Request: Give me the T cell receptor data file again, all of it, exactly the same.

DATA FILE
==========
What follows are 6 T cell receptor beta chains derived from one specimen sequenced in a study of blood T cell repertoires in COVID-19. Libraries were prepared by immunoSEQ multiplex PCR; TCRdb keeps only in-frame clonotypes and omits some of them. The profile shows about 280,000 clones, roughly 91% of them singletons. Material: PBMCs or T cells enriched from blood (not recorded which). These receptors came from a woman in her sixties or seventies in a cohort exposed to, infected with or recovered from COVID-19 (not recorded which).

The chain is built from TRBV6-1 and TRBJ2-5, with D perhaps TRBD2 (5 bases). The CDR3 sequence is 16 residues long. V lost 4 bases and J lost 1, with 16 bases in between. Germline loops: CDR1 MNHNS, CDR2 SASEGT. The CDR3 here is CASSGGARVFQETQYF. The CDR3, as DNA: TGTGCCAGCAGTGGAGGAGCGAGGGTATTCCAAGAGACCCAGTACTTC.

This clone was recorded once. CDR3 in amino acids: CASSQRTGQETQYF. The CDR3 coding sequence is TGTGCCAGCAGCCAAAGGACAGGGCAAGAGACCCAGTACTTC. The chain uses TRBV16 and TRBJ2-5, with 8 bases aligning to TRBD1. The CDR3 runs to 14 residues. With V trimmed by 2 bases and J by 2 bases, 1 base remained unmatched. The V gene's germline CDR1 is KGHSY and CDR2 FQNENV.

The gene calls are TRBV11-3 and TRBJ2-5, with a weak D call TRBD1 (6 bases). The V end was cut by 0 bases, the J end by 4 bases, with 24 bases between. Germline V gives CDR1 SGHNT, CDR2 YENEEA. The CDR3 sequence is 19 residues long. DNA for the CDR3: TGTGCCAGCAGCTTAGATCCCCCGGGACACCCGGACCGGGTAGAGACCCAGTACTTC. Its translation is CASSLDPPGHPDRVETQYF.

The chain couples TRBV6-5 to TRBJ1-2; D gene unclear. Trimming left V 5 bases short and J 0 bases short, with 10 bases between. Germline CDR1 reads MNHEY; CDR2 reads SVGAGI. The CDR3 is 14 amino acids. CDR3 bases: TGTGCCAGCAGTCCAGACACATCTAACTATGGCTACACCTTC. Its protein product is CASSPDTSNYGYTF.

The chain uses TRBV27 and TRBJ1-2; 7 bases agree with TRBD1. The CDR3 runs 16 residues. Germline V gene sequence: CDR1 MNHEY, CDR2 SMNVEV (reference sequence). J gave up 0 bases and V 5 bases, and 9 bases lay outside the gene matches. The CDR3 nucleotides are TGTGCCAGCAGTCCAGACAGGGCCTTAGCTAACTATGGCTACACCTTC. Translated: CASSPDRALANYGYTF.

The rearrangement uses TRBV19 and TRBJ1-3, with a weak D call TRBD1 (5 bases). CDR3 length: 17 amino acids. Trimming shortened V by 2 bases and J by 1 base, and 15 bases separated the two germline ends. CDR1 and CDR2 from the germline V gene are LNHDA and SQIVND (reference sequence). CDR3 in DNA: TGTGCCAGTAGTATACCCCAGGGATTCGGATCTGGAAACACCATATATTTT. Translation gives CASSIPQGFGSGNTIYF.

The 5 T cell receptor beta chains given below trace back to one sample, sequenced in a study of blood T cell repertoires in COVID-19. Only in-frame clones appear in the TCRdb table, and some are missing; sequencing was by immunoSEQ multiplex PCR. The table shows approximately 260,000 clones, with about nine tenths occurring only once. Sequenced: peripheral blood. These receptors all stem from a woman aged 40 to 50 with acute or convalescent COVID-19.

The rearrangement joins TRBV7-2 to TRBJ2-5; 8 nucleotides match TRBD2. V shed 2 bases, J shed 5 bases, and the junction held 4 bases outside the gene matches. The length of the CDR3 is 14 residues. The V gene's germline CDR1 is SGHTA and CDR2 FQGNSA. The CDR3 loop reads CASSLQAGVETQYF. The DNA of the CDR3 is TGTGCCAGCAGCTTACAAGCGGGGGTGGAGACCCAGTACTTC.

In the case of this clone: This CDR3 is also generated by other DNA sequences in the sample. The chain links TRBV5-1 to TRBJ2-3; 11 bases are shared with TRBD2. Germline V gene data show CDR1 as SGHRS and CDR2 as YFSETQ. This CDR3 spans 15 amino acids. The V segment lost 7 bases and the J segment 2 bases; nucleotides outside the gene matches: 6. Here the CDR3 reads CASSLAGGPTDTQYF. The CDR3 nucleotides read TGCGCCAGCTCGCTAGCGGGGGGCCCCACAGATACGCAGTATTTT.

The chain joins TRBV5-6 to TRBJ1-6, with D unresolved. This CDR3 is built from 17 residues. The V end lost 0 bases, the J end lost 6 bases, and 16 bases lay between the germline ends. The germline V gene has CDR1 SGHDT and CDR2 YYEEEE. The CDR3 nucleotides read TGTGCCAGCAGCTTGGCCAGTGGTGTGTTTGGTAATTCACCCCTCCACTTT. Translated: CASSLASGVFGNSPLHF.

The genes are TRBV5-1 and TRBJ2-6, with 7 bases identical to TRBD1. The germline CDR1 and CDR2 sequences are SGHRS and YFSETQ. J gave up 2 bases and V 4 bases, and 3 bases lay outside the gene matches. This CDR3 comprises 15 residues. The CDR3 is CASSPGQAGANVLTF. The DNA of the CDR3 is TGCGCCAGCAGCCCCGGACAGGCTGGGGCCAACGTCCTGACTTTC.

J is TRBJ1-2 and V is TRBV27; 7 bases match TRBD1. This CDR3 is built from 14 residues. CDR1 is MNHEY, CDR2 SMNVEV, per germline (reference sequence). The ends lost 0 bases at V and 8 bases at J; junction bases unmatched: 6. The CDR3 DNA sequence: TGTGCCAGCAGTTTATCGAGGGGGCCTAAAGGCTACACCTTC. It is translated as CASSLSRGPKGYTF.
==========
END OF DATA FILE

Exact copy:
What follows are 6 T cell receptor beta chains derived from one specimen sequenced in a study of blood T cell repertoires in COVID-19. Libraries were prepared by immunoSEQ multiplex PCR; TCRdb keeps only in-frame clonotypes and omits some of them. The profile shows about 280,000 clones, roughly 91% of them singletons. Material: PBMCs or T cells enriched from blood (not recorded which). These receptors came from a woman in her sixties or seventies in a cohort exposed to, infected with or recovered from COVID-19 (not recorded which).

The chain is built from TRBV6-1 and TRBJ2-5, with D perhaps TRBD2 (5 bases). The CDR3 sequence is 16 residues long. V lost 4 bases and J lost 1, with 16 bases in between. Germline loops: CDR1 MNHNS, CDR2 SASEGT. The CDR3 here is CASSGGARVFQETQYF. The CDR3, as DNA: TGTGCCAGCAGTGGAGGAGCGAGGGTATTCCAAGAGACCCAGTACTTC.

This clone was recorded once. CDR3 in amino acids: CASSQRTGQETQYF. The CDR3 coding sequence is TGTGCCAGCAGCCAAAGGACAGGGCAAGAGACCCAGTACTTC. The chain uses TRBV16 and TRBJ2-5, with 8 bases aligning to TRBD1. The CDR3 runs to 14 residues. With V trimmed by 2 bases and J by 2 bases, 1 base remained unmatched. The V gene's germline CDR1 is KGHSY and CDR2 FQNENV.

The gene calls are TRBV11-3 and TRBJ2-5, with a weak D call TRBD1 (6 bases). The V end was cut by 0 bases, the J end by 4 bases, with 24 bases between. Germline V gives CDR1 SGHNT, CDR2 YENEEA. The CDR3 sequence is 19 residues long. DNA for the CDR3: TGTGCCAGCAGCTTAGATCCCCCGGGACACCCGGACCGGGTAGAGACCCAGTACTTC. Its translation is CASSLDPPGHPDRVETQYF.

The chain couples TRBV6-5 to TRBJ1-2; D gene unclear. Trimming left V 5 bases short and J 0 bases short, with 10 bases between. Germline CDR1 reads MNHEY; CDR2 reads SVGAGI. The CDR3 is 14 amino acids. CDR3 bases: TGTGCCAGCAGTCCAGACACATCTAACTATGGCTACACCTTC. Its protein product is CASSPDTSNYGYTF.

The chain uses TRBV27 and TRBJ1-2; 7 bases agree with TRBD1. The CDR3 runs 16 residues. Germline V gene sequence: CDR1 MNHEY, CDR2 SMNVEV (reference sequence). J gave up 0 bases and V 5 bases, and 9 bases lay outside the gene matches. The CDR3 nucleotides are TGTGCCAGCAGTCCAGACAGGGCCTTAGCTAACTATGGCTACACCTTC. Translated: CASSPDRALANYGYTF.

The rearrangement uses TRBV19 and TRBJ1-3, with a weak D call TRBD1 (5 bases). CDR3 length: 17 amino acids. Trimming shortened V by 2 bases and J by 1 base, and 15 bases separated the two germline ends. CDR1 and CDR2 from the germline V gene are LNHDA and SQIVND (reference sequence). CDR3 in DNA: TGTGCCAGTAGTATACCCCAGGGATTCGGATCTGGAAACACCATATATTTT. Translation gives CASSIPQGFGSGNTIYF.

The 5 T cell receptor beta chains given below trace back to one sample, sequenced in a study of blood T cell repertoires in COVID-19. Only in-frame clones appear in the TCRdb table, and some are missing; sequencing was by immunoSEQ multiplex PCR. The table shows approximately 260,000 clones, with about nine tenths occurring only once. Sequenced: peripheral blood. These receptors all stem from a woman aged 40 to 50 with acute or convalescent COVID-19.

The rearrangement joins TRBV7-2 to TRBJ2-5; 8 nucleotides match TRBD2. V shed 2 bases, J shed 5 bases, and the junction held 4 bases outside the gene matches. The length of the CDR3 is 14 residues. The V gene's germline CDR1 is SGHTA and CDR2 FQGNSA. The CDR3 loop reads CASSLQAGVETQYF. The DNA of the CDR3 is TGTGCCAGCAGCTTACAAGCGGGGGTGGAGACCCAGTACTTC.

In the case of this clone: This CDR3 is also generated by other DNA sequences in the sample. The chain links TRBV5-1 to TRBJ2-3; 11 bases are shared with TRBD2. Germline V gene data show CDR1 as SGHRS and CDR2 as YFSETQ. This CDR3 spans 15 amino acids. The V segment lost 7 bases and the J segment 2 bases; nucleotides outside the gene matches: 6. Here the CDR3 reads CASSLAGGPTDTQYF. The CDR3 nucleotides read TGCGCCAGCTCGCTAGCGGGGGGCCCCACAGATACGCAGTATTTT.

The chain joins TRBV5-6 to TRBJ1-6, with D unresolved. This CDR3 is built from 17 residues. The V end lost 0 bases, the J end lost 6 bases, and 16 bases lay between the germline ends. The germline V gene has CDR1 SGHDT and CDR2 YYEEEE. The CDR3 nucleotides read TGTGCCAGCAGCTTGGCCAGTGGTGTGTTTGGTAATTCACCCCTCCACTTT. Translated: CASSLASGVFGNSPLHF.

The genes are TRBV5-1 and TRBJ2-6, with 7 bases identical to TRBD1. The germline CDR1 and CDR2 sequences are SGHRS and YFSETQ. J gave up 2 bases and V 4 bases, and 3 bases lay outside the gene matches. This CDR3 comprises 15 residues. The CDR3 is CASSPGQAGANVLTF. The DNA of the CDR3 is TGCGCCAGCAGCCCCGGACAGGCTGGGGCCAACGTCCTGACTTTC.

J is TRBJ1-2 and V is TRBV27; 7 bases match TRBD1. This CDR3 is built from 14 residues. CDR1 is MNHEY, CDR2 SMNVEV, per germline (reference sequence). The ends lost 0 bases at V and 8 bases at J; junction bases unmatched: 6. The CDR3 DNA sequence: TGTGCCAGCAGTTTATCGAGGGGGCCTAAAGGCTACACCTTC. It is translated as CASSLSRGPKGYTF.